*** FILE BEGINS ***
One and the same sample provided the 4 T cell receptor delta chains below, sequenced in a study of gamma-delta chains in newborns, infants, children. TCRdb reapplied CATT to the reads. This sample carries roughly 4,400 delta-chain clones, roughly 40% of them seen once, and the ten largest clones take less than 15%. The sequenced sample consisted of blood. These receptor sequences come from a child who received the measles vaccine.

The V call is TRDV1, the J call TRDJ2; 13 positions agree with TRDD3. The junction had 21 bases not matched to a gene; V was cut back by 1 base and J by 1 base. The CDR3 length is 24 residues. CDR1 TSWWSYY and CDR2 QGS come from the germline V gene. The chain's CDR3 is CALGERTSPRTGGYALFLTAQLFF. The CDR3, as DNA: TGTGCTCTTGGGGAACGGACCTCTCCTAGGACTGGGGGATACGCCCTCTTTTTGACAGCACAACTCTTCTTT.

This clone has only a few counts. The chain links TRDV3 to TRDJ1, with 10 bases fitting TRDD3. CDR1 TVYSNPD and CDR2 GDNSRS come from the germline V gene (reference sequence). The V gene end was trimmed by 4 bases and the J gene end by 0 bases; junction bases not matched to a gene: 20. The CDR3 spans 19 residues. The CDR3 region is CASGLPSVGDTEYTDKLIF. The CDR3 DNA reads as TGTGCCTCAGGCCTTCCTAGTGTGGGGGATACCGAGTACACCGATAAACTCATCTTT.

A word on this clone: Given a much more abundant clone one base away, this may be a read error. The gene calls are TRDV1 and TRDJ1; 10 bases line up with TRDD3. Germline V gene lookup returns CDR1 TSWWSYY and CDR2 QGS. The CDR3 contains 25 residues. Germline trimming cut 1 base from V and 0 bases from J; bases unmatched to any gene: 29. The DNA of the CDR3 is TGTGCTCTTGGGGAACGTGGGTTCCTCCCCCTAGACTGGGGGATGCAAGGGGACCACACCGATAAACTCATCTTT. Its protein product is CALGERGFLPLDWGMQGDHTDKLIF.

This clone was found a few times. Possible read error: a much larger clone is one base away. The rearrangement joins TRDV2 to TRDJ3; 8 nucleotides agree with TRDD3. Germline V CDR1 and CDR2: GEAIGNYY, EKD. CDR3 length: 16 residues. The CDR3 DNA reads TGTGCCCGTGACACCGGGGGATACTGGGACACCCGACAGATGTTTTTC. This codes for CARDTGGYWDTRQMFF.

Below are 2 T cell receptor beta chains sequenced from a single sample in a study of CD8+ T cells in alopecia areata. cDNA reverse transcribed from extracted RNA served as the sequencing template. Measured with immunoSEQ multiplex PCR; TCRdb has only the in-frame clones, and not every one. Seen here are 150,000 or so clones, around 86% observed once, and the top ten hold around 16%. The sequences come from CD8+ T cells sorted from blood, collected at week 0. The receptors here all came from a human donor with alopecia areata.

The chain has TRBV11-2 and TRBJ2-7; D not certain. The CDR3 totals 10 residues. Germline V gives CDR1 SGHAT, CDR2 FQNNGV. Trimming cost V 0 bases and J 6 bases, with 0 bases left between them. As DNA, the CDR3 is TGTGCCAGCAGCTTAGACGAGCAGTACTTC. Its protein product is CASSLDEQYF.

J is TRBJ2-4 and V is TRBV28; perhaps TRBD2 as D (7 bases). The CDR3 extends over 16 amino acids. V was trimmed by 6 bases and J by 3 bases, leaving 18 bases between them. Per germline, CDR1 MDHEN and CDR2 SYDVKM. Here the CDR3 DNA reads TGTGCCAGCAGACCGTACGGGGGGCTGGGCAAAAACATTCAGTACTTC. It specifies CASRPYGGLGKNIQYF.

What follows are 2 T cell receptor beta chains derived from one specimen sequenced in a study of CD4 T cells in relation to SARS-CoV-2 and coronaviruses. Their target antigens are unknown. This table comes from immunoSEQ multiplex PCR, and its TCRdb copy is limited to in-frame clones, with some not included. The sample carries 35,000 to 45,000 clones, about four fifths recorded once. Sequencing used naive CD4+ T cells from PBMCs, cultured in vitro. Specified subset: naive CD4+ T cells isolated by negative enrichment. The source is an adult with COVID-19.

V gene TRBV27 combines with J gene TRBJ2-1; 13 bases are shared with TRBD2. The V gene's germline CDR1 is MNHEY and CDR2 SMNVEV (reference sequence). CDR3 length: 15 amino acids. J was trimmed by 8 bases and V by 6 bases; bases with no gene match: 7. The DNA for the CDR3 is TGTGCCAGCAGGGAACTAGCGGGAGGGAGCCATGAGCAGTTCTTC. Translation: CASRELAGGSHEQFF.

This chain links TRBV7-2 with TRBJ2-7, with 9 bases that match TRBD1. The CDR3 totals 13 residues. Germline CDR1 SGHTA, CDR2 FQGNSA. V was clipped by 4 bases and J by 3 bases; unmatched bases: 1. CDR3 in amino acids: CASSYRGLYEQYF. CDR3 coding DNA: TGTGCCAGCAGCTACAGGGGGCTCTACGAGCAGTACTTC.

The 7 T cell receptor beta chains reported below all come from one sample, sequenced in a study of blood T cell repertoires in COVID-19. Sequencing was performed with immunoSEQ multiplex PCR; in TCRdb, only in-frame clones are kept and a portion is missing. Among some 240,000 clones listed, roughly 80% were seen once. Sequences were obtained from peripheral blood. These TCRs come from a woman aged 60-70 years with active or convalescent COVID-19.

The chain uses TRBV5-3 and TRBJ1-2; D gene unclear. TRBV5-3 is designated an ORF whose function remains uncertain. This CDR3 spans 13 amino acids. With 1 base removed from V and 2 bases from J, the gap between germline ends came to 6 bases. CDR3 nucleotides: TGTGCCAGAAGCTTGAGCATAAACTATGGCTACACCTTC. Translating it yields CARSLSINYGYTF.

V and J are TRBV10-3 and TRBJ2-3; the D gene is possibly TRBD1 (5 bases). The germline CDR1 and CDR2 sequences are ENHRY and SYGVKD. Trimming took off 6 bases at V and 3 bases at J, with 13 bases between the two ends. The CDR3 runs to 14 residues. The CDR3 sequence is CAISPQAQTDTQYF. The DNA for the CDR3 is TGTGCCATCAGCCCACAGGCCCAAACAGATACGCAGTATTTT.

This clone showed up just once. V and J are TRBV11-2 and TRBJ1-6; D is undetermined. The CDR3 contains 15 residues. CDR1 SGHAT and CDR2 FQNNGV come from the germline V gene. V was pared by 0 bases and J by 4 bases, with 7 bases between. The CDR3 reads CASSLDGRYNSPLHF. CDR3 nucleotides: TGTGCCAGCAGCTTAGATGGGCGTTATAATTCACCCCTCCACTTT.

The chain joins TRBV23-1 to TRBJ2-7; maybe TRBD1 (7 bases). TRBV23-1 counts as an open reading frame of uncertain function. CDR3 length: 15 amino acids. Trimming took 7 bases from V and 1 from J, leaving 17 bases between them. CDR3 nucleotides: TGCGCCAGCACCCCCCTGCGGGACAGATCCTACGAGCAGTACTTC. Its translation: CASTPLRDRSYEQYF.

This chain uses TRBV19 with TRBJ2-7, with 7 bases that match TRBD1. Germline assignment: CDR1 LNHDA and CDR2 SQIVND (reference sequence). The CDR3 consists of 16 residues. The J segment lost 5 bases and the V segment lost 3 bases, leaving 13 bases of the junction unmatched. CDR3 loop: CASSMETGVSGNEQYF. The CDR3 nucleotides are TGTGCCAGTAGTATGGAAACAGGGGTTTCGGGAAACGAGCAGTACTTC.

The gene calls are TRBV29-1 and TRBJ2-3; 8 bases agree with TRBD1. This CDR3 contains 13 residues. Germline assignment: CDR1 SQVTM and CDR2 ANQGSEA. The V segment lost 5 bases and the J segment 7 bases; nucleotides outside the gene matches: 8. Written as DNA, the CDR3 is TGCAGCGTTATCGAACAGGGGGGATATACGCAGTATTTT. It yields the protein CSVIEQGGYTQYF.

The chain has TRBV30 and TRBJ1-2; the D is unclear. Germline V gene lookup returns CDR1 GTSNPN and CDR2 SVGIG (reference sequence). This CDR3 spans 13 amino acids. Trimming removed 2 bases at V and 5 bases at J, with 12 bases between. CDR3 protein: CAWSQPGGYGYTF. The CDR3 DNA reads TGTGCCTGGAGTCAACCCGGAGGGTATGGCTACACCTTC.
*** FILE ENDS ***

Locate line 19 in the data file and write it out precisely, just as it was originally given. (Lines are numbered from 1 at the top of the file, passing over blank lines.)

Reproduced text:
The chain has TRBV30 and TRBJ1-2; the D is unclear. Germline V gene lookup returns CDR1 GTSNPN and CDR2 SVGIG (reference sequence). This CDR3 spans 13 amino acids. Trimming removed 2 bases at V and 5 bases at J, with 12 bases between. CDR3 protein: CAWSQPGGYGYTF. The CDR3 DNA reads TGTGCCTGGAGTCAACCCGGAGGGTATGGCTACACCTTC.